Advertise on Bikeforums.net



User Tag List

Results 1 to 11 of 11
  1. #1
    Newbie
    Join Date
    Sep 2001
    Posts
    1
    Mentioned
    0 Post(s)
    Tagged
    0 Thread(s)

    Clinchers or Tubulars?

    :confused:
    I have been away from competitive riding (triathlon and cycling TT's) for about 5 years. I would like to know the differences, advantages, and disadvantages of both tubular tires and clincher tires. Is there any solid, scientific research on this subject? Blind studies, etc.?
    Thanx-

  2. #2
    Senior Member pat5319's Avatar
    Join Date
    Sep 2000
    Location
    Spokane WA
    My Bikes
    Seven Axiom Ti, Trek 620, Klein Aura x, Masi cylocross (steel). Masi Souleville 8spd, Fat Chance Mtn (steel), Electra Amsterdam (Steel), Bianchi (Japanese) set up as "fixie", Scwinn Triple Bar cruiser,
    Posts
    1,126
    Mentioned
    0 Post(s)
    Tagged
    0 Thread(s)
    High quality tubulars still have a slight edge in weight and performance vs top of the line clinchers made by some companies. Quite a few pro teams are using clinchers now. Ride some of each and see for yourself.
    Ride what's good for you
    Pat
    Pat5319


  3. #3
    Banned
    Join Date
    Aug 2001
    Location
    upstate New York
    Posts
    1,688
    Mentioned
    0 Post(s)
    Tagged
    0 Thread(s)
    If you are considering tubulars for competition, i would strongly suggest you look at Tufo tyres,
    http://www.tufo.com
    and
    http://www.worldclasscycles.com
    Tufos are possibly the only truly "modern" tubulars around.
    Je vais à vélo, donc je suis!

  4. #4
    DRW
    DRW is offline
    Junior Member
    Join Date
    Sep 2001
    Location
    Hagerstown,MD
    Posts
    9
    Mentioned
    0 Post(s)
    Tagged
    0 Thread(s)
    I have riden and raced on both. In my opion the tubular have better ride and are more predictable than clincher. They also need more work than clinchers, you have season, strech, and glue them. The clincher have come a long way, so a good clincher is almost as good as a tubular with a lot less work. When you get a flat on the road a clicher is much easier to fix. If cost is a factor go with a good set of clincher.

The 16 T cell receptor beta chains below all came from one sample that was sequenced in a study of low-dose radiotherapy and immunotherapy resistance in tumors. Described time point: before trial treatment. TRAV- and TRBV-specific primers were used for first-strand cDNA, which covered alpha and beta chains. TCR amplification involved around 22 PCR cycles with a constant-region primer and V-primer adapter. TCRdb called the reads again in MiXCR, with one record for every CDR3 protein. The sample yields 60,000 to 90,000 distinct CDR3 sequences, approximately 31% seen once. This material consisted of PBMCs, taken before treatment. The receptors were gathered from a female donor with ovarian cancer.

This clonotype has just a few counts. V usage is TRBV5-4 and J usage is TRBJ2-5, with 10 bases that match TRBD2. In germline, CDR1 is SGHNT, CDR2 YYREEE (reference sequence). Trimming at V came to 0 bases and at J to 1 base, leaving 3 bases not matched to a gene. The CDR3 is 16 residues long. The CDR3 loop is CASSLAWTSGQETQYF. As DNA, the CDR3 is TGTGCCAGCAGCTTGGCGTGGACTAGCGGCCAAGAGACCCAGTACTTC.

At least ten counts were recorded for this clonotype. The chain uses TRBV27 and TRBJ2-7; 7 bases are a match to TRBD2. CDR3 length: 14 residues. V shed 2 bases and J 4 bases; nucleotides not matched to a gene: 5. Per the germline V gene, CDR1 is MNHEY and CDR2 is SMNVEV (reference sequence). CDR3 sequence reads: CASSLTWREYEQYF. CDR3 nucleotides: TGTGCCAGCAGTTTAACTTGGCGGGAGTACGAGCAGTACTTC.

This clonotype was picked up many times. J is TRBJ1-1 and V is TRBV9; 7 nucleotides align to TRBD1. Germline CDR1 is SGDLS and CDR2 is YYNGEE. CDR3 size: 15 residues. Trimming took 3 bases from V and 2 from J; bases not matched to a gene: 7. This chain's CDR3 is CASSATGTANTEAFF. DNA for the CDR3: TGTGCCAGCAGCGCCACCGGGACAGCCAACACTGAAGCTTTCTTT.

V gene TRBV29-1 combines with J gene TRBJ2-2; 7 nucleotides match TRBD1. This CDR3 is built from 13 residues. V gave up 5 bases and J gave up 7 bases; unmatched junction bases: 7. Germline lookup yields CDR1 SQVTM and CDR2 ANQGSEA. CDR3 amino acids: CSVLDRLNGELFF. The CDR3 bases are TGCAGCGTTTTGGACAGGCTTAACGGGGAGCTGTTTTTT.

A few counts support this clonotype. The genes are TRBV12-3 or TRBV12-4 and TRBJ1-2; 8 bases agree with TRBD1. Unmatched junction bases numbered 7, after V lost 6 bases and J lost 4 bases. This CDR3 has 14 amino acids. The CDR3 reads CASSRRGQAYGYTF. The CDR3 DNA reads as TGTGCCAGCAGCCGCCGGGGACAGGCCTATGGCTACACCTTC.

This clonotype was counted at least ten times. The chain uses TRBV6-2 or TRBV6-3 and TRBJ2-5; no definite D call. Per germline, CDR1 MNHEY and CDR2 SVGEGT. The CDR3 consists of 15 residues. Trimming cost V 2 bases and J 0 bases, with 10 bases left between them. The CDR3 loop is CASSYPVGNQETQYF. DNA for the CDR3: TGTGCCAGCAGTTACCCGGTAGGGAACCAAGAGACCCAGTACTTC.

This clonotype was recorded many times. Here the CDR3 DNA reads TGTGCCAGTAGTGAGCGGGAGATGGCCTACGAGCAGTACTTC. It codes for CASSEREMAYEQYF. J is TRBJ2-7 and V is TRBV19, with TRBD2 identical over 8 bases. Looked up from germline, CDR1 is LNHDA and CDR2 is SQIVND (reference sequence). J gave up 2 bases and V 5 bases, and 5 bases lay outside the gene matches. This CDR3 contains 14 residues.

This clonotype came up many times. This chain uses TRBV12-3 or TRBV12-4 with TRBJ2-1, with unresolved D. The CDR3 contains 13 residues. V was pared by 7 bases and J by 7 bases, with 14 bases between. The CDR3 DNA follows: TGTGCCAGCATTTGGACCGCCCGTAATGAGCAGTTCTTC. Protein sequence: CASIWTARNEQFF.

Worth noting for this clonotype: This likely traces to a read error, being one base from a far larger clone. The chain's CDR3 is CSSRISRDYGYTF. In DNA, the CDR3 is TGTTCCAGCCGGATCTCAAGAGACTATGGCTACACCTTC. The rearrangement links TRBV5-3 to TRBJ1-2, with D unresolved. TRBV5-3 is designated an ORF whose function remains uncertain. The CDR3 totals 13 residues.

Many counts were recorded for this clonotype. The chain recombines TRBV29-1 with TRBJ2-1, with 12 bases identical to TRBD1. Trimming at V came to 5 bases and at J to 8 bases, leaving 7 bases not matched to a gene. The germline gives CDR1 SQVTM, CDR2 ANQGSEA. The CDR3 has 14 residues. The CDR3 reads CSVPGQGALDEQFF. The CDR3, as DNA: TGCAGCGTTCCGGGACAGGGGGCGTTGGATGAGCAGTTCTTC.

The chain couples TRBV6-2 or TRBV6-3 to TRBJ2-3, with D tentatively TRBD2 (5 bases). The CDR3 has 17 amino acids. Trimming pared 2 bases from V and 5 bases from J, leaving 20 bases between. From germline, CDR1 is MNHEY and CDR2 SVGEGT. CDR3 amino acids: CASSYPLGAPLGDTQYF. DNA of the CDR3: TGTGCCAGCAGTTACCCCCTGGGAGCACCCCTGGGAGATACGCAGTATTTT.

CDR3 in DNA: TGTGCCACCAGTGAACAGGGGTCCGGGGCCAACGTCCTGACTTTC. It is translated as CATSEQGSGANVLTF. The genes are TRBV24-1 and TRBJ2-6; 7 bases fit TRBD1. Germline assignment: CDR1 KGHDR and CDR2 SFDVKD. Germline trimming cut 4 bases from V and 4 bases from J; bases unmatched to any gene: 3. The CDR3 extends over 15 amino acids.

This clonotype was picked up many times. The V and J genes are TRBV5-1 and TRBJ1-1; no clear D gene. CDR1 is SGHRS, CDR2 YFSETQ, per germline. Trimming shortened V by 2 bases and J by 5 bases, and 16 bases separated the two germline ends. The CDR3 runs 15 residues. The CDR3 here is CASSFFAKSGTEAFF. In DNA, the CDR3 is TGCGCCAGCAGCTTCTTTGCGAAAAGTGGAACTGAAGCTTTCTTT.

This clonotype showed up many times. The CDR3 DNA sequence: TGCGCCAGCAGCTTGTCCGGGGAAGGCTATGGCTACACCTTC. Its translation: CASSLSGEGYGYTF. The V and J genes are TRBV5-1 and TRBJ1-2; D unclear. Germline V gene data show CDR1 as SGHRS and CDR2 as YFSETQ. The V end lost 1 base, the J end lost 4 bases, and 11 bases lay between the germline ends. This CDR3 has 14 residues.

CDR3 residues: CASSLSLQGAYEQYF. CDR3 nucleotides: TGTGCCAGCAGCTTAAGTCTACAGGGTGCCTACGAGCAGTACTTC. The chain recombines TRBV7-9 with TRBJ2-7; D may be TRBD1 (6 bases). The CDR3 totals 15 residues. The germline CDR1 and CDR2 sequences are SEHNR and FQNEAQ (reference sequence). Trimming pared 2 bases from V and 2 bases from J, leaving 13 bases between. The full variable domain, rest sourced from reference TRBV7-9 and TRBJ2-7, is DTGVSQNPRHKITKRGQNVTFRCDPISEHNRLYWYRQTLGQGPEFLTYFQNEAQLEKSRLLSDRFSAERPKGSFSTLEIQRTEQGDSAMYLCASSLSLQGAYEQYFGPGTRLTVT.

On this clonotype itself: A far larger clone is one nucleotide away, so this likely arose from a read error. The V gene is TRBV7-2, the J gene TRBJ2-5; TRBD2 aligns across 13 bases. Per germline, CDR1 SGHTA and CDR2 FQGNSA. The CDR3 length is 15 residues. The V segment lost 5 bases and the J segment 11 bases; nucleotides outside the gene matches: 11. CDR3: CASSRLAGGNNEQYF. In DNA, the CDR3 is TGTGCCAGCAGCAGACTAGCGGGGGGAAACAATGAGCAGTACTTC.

5. #5
    Banned
    Join Date
    Aug 2001
    Location
    upstate New York
    Posts
    1,688
    Mentioned
    0 Post(s)
    Tagged
    0 Thread(s)
    A clincher is easier t fix on the road? Since when?
    I can change a tubular in about 3-4 minutes on the road, without tools!. With a clincher, you have to get your tyre irons out, pull the tube, check for remaning glass, etc. With tubulars, you just rip the old one off, slide the new (pre-glued, of course) tyre on, center it a bit, then pump and go. Takes about 1/2 the time to fix on the road.
    Je vais à vélo, donc je suis!

  6. #6
    feros ferio John E's Avatar
    Join Date
    Jul 2000
    Location
    www.ci.encinitas.ca.us
    My Bikes
    1959 Capo; 1980 Peugeot PKN-10; 1981 Bianchi; 1988 Schwinn KOM-10;
    Posts
    14,929
    Mentioned
    6 Post(s)
    Tagged
    0 Thread(s)
    Originally posted by D*Alex
    A clincher is easier t fix on the road? Since when?
    I can change a tubular in about 3-4 minutes on the road, without tools!. ... Takes about 1/2 the time to fix on the road.
    What about that SECOND puncture during a given ride, Alex?

    I gave up tubulars 20 years ago because of the repair hassle, but having just bought a very nice Shimano/DT/Mavic front wheel for $3 at a yard sale, I may give them another go. What is the best glue these days?